The actual interview is not at all that stoner-ish. Rich Terrile takes us through a hypothetical example using exponential growth in computing power as a prelude to the idea that if we can envision a time when computers could simulate all of human life, then who says that it isn’t already happening, and we are the simulation?
Right now the fastest NASA supercomputers are cranking away at about double the speed of the human brain. If you make a simple calculation using Moore’s Law, you’ll find that these supercomputers, inside of a decade, will have the ability to compute an entire human lifetime of 80 years—including every thought ever conceived during that lifetime—in the span of a month.Now brace yourself: In 30 years we expect that a PlayStation—they come out with a new PlayStation every six to eight years, so this would be a PlayStation 7—will be able to compute about 10,000 human lifetimes simultaneously in real time, or about a human lifetime in an hour.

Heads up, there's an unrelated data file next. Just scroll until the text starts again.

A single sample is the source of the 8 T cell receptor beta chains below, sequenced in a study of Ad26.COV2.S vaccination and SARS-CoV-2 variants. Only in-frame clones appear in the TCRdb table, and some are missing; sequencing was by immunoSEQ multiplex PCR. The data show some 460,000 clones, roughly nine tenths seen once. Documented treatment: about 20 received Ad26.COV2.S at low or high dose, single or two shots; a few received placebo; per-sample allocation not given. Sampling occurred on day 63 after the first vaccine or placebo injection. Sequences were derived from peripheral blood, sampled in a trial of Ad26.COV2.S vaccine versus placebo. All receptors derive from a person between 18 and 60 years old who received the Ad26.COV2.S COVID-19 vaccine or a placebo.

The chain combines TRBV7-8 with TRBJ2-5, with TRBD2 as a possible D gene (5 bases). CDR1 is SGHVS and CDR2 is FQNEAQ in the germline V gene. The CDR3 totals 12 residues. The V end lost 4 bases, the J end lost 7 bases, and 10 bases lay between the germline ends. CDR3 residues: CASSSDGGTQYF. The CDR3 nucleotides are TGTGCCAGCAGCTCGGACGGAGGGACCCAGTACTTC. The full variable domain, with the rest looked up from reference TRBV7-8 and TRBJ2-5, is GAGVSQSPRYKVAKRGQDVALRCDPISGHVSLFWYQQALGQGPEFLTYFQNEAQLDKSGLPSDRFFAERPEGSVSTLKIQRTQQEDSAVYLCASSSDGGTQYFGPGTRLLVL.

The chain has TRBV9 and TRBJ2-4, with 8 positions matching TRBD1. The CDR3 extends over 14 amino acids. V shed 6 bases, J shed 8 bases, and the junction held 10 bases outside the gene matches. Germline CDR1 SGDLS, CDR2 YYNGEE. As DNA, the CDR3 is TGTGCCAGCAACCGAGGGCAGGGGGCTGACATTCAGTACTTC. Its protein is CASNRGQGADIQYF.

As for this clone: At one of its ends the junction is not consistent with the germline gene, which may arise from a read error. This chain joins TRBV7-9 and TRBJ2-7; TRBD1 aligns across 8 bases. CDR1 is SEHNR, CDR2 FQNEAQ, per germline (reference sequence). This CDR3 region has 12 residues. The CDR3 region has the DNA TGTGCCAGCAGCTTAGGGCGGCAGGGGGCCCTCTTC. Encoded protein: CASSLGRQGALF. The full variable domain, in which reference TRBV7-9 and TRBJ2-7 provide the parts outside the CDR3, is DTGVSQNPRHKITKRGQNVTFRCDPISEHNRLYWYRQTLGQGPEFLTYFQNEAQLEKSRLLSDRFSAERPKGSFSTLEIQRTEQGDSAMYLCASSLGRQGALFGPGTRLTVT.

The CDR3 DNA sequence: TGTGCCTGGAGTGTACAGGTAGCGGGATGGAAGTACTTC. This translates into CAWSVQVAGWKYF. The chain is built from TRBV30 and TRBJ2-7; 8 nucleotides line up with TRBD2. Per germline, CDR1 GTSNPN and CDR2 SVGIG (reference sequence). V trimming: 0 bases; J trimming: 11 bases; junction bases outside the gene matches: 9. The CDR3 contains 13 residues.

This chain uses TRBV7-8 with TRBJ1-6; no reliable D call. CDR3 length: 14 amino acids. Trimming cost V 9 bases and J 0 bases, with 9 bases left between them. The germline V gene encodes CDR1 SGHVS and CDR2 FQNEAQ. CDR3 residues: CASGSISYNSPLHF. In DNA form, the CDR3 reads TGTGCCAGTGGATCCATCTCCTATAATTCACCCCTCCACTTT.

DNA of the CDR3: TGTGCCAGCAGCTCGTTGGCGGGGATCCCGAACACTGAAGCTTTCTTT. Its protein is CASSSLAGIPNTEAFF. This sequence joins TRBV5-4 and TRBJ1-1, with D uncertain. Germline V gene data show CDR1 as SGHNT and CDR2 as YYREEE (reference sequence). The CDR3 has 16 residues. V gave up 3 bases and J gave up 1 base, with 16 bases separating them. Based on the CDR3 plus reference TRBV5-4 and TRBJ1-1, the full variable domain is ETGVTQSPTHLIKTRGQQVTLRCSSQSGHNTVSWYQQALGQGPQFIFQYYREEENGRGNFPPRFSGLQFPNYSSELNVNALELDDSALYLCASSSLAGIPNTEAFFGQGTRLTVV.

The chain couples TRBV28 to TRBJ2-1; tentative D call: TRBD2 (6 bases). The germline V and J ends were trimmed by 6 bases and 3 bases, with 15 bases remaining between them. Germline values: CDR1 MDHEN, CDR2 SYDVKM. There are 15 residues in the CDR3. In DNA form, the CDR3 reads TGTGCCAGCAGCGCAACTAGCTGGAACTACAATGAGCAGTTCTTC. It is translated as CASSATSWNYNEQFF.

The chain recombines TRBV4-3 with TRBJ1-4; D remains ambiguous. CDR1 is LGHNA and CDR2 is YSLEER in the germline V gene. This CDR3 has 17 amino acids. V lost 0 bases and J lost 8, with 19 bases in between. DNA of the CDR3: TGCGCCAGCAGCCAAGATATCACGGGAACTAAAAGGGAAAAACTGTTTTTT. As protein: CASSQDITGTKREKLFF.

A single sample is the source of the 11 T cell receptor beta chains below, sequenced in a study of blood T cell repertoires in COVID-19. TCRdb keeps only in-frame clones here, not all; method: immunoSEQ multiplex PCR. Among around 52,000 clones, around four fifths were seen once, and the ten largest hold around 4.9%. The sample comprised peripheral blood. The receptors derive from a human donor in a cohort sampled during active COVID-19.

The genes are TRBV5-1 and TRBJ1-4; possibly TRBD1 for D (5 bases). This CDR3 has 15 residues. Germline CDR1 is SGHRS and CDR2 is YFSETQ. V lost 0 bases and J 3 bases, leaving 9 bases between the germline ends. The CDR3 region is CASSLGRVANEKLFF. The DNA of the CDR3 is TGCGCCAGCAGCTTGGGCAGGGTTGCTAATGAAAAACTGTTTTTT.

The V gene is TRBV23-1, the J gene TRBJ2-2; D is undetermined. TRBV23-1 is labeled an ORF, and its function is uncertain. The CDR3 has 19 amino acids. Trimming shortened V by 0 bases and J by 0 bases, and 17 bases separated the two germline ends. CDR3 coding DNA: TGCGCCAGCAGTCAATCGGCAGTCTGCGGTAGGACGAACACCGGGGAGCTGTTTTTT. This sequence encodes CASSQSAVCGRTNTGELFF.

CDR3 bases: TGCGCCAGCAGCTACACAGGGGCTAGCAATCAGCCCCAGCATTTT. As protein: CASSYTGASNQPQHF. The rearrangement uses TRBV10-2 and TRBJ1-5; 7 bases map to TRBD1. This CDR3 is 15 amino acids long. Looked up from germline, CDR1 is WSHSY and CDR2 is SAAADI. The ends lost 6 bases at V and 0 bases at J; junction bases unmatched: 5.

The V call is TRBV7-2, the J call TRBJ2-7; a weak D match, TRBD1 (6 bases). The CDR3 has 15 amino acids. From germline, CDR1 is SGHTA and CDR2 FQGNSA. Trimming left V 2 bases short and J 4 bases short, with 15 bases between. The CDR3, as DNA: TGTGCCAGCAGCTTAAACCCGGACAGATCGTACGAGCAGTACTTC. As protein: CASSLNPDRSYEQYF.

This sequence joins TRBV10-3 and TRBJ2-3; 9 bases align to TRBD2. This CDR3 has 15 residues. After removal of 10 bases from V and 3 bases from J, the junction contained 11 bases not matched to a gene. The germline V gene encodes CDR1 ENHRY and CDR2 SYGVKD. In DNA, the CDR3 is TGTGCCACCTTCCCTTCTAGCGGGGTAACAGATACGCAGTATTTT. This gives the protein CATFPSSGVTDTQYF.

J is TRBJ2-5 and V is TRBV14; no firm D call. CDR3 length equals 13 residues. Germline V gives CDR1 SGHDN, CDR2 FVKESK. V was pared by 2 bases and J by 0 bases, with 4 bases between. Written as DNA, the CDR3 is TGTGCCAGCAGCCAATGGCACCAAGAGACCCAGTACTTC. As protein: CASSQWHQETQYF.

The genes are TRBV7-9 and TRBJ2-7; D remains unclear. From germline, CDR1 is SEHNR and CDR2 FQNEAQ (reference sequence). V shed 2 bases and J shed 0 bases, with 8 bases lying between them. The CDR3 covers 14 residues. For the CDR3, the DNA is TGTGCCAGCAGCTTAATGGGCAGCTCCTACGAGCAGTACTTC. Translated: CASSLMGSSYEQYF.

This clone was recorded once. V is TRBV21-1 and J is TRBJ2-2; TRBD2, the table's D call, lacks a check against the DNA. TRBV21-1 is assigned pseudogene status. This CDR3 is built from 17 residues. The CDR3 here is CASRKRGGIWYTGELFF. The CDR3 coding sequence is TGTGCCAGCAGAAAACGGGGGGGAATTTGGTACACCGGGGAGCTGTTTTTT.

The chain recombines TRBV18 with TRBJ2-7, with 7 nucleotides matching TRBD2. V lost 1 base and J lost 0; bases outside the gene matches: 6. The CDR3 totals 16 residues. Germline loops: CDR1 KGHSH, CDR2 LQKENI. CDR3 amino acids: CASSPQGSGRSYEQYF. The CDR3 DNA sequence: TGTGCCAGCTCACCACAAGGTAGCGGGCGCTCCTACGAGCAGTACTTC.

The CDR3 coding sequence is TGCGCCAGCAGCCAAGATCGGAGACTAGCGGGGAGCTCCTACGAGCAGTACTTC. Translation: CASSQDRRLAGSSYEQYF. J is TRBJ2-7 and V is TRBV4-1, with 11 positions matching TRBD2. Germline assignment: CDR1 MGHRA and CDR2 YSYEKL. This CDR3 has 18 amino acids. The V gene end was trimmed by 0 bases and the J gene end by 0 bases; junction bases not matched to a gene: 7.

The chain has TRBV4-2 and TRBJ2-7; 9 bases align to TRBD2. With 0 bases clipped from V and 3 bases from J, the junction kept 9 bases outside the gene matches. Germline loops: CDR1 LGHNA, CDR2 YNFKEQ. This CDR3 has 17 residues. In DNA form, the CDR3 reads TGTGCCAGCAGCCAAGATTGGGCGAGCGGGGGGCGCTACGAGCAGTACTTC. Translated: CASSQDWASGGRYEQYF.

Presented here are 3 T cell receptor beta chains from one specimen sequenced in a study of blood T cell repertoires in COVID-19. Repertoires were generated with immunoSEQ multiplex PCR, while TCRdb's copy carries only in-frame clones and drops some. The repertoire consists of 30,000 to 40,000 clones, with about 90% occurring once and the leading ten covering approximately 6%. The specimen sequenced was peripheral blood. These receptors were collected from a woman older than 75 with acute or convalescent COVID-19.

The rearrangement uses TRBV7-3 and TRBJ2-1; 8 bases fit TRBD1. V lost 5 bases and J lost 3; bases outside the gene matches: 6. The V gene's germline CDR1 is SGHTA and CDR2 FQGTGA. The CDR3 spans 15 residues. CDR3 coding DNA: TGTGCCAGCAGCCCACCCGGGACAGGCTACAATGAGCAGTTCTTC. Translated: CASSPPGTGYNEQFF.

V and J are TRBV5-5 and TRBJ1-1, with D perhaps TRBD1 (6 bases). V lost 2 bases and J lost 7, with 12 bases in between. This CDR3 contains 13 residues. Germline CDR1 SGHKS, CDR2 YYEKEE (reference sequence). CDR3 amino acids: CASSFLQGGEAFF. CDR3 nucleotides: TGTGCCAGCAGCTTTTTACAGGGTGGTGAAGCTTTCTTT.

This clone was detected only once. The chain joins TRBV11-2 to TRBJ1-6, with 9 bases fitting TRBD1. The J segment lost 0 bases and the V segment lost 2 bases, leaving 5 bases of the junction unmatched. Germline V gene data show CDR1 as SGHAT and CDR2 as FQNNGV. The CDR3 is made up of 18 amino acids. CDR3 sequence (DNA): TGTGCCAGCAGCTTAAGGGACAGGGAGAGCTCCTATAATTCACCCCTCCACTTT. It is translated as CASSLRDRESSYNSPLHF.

There’s how many PlayStations worldwide? More than 100 million, certainly. So think of 100 million consoles, each one containing 10,000 humans. That means, by that time, conceptually, you could have more humans living in PlayStations than you have humans living on Earth today.
I don’t agree with this idea for many reasons, not the least of which is the chicken/egg problem of how a computer that is X complicated could ever design a system that would lead to its own construction. Or how Earth-centric the idea is. But it leads to a lot of very interesting thought problems that will put your brain through a carnival-level contortion session before you know it.